India’s green court says ‘no’ to felling Mahan forest for coal

National Green Tribunal revokes licence to clear forest, but clear threat remains to India’s ancient forest

Indians rally to save Mahan (Pic: Greenpeace)

Indians rally to save Mahan (Pic: Greenpeace)

By Sophie Yeo

India’s Mahan forest has been given a temporary reprieve from the threat of destruction, after an environmental court today withdrew permission to cut down the trees.

The National Green Tribunal, an arm of the judiciary made up of legal and environmental experts, said that the forest clearance rights granted to two mining companies, Essar and Hindalco, were registered invalid by a US$ 33 billion coal scam which saw 214 mining licenses revoked this week.

The decision was welcomed by campaigners, including Greenpeace India, who had already challenged the forest clearance rights in a case which had yet to be resolved.

“Battling threats, illegal arrests and midnight police raids, we have come a long way,” said Kripanath Yadav, a resident of Amelia village, one of the 54 villages adjacent to the area marked for mining.

The Mahan in Madhya Pradesh is an ancient forest rich in biodiversity. Its resources sustain the lives of 50,000 people, Greenpeace claims.

In 2011, India’s former environment minister rejected the proposal to mine in the area on the grounds that “it will destroy good natural forest cover and interfere with wildlife habitats” but the decision was overturned.

The tribunal’s decision could be one of its last. The current government run by Narendra Modi has outlined plans to drastically reduce its powers. Currently it sits just below the Supreme Court in cases relating to the environment.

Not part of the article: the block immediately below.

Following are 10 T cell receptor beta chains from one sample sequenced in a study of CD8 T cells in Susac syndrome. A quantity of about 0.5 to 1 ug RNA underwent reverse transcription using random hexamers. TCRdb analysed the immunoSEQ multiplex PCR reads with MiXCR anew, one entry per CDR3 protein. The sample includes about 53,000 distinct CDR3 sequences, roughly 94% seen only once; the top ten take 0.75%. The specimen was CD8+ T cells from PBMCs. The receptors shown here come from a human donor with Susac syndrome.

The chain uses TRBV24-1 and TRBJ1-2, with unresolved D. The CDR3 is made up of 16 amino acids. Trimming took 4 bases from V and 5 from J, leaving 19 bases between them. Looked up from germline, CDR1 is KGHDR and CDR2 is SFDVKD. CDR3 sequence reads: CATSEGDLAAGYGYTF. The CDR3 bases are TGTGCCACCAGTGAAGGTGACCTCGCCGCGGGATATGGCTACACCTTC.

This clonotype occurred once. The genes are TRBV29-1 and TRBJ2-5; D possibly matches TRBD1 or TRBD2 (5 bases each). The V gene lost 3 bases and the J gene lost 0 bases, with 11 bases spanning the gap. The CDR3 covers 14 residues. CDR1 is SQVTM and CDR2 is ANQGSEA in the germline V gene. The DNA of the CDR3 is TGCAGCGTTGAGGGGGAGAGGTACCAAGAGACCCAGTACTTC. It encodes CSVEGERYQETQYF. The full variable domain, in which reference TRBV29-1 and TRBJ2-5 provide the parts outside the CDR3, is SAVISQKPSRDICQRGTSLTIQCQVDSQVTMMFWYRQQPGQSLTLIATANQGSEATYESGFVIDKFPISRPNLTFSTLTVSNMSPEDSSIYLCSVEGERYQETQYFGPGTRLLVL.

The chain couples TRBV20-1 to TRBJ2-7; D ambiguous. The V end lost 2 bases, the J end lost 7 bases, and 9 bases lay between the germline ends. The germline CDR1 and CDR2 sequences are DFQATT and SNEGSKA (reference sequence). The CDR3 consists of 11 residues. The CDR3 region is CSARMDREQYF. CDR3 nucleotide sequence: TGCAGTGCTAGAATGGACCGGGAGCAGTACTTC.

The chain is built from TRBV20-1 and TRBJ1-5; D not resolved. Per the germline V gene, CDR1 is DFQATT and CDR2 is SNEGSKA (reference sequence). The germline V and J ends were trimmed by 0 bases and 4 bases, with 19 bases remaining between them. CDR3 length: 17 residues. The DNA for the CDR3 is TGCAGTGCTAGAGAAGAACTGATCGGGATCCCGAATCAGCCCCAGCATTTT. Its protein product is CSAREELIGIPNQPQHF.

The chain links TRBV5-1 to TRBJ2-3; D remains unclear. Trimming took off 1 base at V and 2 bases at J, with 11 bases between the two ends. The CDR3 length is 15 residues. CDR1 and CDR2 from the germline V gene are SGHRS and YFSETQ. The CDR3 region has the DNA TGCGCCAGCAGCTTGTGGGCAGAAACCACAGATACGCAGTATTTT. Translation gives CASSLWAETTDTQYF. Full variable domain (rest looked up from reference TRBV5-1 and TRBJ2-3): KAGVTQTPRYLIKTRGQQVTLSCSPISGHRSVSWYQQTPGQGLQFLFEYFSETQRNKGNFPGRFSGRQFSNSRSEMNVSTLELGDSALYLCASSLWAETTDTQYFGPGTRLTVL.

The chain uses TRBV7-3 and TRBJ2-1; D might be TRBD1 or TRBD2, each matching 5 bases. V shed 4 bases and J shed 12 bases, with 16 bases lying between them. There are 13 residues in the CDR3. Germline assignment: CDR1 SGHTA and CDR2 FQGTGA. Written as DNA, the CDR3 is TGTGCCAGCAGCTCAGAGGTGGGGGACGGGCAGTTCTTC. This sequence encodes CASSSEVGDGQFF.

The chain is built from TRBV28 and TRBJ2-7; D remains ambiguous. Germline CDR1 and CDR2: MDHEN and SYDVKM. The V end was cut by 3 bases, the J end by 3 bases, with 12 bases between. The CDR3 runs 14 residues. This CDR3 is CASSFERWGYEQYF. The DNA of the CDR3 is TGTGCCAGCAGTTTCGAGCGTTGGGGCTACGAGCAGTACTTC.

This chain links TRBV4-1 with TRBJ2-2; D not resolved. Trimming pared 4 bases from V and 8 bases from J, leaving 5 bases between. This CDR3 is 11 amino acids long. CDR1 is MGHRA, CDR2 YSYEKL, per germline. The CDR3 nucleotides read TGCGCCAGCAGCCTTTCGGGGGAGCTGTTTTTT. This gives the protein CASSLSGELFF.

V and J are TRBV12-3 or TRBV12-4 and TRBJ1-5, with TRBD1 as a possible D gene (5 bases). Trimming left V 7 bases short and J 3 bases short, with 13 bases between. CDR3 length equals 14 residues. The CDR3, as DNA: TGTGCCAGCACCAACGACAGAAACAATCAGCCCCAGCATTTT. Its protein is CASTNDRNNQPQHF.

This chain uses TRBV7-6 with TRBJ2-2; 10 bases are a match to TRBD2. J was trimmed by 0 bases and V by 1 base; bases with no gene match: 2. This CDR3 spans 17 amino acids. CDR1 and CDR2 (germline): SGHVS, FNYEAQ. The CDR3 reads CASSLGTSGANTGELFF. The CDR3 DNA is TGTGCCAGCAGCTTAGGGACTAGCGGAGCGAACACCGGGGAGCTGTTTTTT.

While the companies’ permission to clear the forest has been revoked, the fight to save the forest is not over.

Separate clearance rights remain for the block itself, which the government is likely to re-auction in sixth months’ time.

Essar and Hindalco have already invested heavily in the area, including the construction of an aluminium plant and two power plants that need to be supplied with coal.

This makes it likely that they will bid once again for the block once it comes on the market, despite heavy opposition from villagers and activists, who have asserted their legal rights to the forest.

“We know this might only be a temporary win, but our struggle will continue and we will oppose any future attempts to hand over these forests for mining,” added Yadav.

Any company who takes over the block will have to reapply for forest clearance.

But India is keen to reassure the corporate interests who were thrown off balance by the “coalgate” scandal which resulted in the cancellation of the 214 blocks.

The “Make in India” initiative launched by prime minister Narendra Modi yesterday, pledges to make forest clearance applications easier with an online system.

During the first 100 days in government, environment minister Prakash Javadekar approved 240 of 325 pending environmental clearances, diverting 7,122 hectares of forests for development projects.

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